Towards the end of the 18th century Janet Keiller (1757-1825?) founded a marmalade dynasty which also pioneered the Dundee cake.
The story goes that Janet’s husband brought a quantity of Seville oranges from a Spanish ship that was sheltering in Dundee harbour and she invented marmalade. Like a lot of good stories it is partly true but has been somewhat embroidered. Recipes for marmalades existed before Janet’s “invention”. It would be more accurate to say that Janet, who ran a shop selling sweets and jams, adapted an existing recipe. Her innovation was to include pieces of peel rather than pound the oranges into a pulp. The invention story lived on as marketing hype.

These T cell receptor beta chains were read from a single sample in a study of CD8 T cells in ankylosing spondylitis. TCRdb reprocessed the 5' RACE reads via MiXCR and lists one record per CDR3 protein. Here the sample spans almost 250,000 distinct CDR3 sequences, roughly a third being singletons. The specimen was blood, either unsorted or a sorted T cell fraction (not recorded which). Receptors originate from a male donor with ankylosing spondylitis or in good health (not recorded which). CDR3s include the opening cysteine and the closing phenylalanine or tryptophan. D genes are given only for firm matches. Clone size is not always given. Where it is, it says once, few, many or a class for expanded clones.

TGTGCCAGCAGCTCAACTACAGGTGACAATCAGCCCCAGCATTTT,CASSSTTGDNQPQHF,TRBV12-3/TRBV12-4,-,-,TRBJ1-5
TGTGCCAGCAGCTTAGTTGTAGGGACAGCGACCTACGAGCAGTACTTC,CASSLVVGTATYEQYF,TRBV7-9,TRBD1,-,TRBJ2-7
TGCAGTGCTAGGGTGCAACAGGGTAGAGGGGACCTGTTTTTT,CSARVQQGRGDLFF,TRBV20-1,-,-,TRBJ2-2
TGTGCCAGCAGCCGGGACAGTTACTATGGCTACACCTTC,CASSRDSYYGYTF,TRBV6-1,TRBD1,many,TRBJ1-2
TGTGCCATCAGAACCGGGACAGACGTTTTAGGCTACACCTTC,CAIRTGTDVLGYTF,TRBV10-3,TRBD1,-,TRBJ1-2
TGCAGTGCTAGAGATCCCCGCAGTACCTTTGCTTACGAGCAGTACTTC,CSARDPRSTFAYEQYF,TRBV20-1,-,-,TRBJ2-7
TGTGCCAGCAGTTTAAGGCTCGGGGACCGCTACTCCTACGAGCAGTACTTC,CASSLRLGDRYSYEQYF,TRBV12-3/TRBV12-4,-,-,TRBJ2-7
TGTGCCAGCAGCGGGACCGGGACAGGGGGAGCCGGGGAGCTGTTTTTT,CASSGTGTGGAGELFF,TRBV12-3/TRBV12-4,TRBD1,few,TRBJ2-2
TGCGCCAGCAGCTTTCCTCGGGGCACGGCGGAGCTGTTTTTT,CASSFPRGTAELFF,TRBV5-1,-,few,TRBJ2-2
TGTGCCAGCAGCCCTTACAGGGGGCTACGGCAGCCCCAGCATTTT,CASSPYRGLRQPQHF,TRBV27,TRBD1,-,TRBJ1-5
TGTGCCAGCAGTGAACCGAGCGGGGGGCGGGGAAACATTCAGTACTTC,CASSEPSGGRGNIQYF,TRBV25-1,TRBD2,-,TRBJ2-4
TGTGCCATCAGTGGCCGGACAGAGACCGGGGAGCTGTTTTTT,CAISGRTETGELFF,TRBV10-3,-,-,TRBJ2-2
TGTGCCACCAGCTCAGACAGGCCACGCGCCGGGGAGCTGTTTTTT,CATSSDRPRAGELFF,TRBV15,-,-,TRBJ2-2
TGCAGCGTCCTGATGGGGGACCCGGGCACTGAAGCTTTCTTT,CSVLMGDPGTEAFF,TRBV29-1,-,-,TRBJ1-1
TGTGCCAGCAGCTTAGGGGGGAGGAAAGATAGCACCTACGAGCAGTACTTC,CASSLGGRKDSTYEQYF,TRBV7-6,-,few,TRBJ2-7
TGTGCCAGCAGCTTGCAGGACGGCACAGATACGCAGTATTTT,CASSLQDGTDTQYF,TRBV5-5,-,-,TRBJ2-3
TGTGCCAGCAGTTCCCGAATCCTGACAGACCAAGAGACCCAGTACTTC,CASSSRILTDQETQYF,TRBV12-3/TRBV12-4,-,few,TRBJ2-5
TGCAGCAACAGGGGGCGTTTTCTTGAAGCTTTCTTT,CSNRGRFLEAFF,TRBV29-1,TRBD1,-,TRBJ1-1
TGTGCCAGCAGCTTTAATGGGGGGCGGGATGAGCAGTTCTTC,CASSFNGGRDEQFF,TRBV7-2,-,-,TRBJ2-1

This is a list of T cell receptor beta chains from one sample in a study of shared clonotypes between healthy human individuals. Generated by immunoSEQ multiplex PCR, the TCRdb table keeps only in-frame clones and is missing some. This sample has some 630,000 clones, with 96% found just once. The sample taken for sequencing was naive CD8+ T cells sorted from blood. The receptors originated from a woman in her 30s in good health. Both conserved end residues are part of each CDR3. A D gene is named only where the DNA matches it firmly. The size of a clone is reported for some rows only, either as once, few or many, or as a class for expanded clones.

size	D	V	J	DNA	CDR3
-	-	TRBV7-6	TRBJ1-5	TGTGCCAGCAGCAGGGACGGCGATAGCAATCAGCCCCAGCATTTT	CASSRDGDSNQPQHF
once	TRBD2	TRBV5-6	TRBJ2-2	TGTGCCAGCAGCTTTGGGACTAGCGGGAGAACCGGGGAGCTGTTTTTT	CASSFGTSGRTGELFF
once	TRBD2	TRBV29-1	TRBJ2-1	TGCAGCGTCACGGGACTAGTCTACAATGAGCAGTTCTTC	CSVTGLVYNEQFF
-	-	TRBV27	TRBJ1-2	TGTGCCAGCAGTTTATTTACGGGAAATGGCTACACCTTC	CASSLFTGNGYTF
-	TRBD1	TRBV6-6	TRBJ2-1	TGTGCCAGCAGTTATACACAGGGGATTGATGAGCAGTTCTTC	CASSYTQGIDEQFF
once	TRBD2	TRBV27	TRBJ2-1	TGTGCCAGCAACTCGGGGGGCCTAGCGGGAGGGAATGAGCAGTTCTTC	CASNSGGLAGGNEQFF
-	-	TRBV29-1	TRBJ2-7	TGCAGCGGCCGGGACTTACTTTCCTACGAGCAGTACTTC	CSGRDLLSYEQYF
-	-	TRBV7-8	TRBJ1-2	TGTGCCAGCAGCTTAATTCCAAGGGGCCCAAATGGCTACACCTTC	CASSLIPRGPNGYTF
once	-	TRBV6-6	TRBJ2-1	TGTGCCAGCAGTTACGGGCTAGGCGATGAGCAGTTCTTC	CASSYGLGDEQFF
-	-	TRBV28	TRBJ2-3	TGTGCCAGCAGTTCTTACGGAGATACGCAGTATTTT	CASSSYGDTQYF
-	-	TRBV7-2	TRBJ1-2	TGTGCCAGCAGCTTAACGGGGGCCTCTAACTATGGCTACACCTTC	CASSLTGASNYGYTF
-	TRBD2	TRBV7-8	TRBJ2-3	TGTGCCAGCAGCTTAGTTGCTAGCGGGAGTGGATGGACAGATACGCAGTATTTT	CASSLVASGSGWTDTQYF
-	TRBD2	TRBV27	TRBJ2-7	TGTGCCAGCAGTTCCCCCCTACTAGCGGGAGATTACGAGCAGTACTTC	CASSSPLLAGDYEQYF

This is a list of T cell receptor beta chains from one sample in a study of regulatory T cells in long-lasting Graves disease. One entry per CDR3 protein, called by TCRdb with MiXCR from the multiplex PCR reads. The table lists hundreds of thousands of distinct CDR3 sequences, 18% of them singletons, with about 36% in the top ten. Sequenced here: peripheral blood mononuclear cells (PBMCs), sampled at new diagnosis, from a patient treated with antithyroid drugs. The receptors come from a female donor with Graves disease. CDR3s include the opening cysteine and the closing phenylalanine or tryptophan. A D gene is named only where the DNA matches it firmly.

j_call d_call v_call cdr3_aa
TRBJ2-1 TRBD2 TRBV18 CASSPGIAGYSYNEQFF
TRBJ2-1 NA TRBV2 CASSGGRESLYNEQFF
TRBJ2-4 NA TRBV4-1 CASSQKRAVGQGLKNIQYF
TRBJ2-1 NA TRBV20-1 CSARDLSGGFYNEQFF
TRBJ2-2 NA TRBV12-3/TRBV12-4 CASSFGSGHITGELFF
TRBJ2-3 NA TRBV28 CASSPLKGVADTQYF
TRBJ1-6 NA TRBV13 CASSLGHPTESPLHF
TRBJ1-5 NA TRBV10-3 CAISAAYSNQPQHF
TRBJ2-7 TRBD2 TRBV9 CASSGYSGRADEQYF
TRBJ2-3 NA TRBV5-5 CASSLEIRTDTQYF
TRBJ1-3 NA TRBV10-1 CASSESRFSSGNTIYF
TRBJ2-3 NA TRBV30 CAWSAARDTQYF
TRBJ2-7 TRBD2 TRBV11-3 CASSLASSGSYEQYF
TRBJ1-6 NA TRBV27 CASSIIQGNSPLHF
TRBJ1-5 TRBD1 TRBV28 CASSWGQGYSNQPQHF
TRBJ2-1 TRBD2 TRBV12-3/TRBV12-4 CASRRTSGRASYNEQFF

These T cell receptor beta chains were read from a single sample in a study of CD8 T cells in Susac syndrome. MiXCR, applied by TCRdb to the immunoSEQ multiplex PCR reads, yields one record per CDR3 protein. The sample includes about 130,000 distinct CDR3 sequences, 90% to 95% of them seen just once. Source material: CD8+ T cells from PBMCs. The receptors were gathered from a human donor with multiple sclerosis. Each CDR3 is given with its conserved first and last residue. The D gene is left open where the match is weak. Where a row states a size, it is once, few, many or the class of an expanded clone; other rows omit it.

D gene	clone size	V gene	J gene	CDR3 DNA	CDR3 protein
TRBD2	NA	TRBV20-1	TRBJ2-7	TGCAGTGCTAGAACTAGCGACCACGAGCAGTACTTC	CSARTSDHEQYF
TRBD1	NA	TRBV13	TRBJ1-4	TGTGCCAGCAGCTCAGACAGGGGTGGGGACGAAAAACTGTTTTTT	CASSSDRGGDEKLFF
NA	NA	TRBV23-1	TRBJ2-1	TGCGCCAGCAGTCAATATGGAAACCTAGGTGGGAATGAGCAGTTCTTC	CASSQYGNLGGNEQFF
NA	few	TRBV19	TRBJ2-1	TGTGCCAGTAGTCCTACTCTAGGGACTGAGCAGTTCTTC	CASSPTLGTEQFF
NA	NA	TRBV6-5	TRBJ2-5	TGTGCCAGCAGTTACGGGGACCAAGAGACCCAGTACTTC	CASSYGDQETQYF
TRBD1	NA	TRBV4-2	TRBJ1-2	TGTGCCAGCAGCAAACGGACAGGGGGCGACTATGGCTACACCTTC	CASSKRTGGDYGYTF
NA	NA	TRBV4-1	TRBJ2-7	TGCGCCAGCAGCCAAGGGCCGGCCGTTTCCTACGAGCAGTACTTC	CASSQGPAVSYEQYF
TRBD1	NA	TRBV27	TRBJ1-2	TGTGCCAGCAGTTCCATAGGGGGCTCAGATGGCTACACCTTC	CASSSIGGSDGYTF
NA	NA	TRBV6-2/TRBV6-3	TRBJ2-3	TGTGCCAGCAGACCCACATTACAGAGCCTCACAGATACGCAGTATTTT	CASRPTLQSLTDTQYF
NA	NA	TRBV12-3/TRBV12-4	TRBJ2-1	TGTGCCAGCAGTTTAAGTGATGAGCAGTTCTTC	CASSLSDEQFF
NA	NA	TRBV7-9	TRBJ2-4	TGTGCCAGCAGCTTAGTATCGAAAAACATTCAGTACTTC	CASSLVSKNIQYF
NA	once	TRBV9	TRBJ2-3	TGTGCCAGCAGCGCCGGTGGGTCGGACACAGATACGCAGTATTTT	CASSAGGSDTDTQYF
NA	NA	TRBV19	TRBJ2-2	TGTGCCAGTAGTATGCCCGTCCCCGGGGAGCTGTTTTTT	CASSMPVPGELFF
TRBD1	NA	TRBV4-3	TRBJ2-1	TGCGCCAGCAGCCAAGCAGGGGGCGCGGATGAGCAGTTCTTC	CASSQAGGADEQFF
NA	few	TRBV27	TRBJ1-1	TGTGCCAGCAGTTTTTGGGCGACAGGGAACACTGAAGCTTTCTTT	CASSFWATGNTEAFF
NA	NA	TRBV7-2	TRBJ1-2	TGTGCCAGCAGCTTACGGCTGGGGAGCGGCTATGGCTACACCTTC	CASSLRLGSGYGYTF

Janet and her son James set up a small factory to make this new type of marmalade. When James died, 1839, the enterprise was taken over by his widow, Margaret, and their eldest son Alex. Alex turned out to be a hard-headed businessman and the firm expanded under his guidance. Alex’s younger brother William was sent to run a Keiller’s outpost in Guernsey, which helped the firm to reach markets beyond Scotland and gave them a tax break since, at the time, the Channel Island had no sugar duty. In 1880 the company opened a factory on the north bank of the Thames, London close to Henry Tate’s sugar refinery. Keiller’s products were exported all over the world.
There is another story that the Keiller’s were the first firm to produce Dundee cake on a commercial scale and they did so to keep the factory workers busy when Seville oranges were unavailable. Recipes for this fruit cake decorated with blanched almonds came be found here.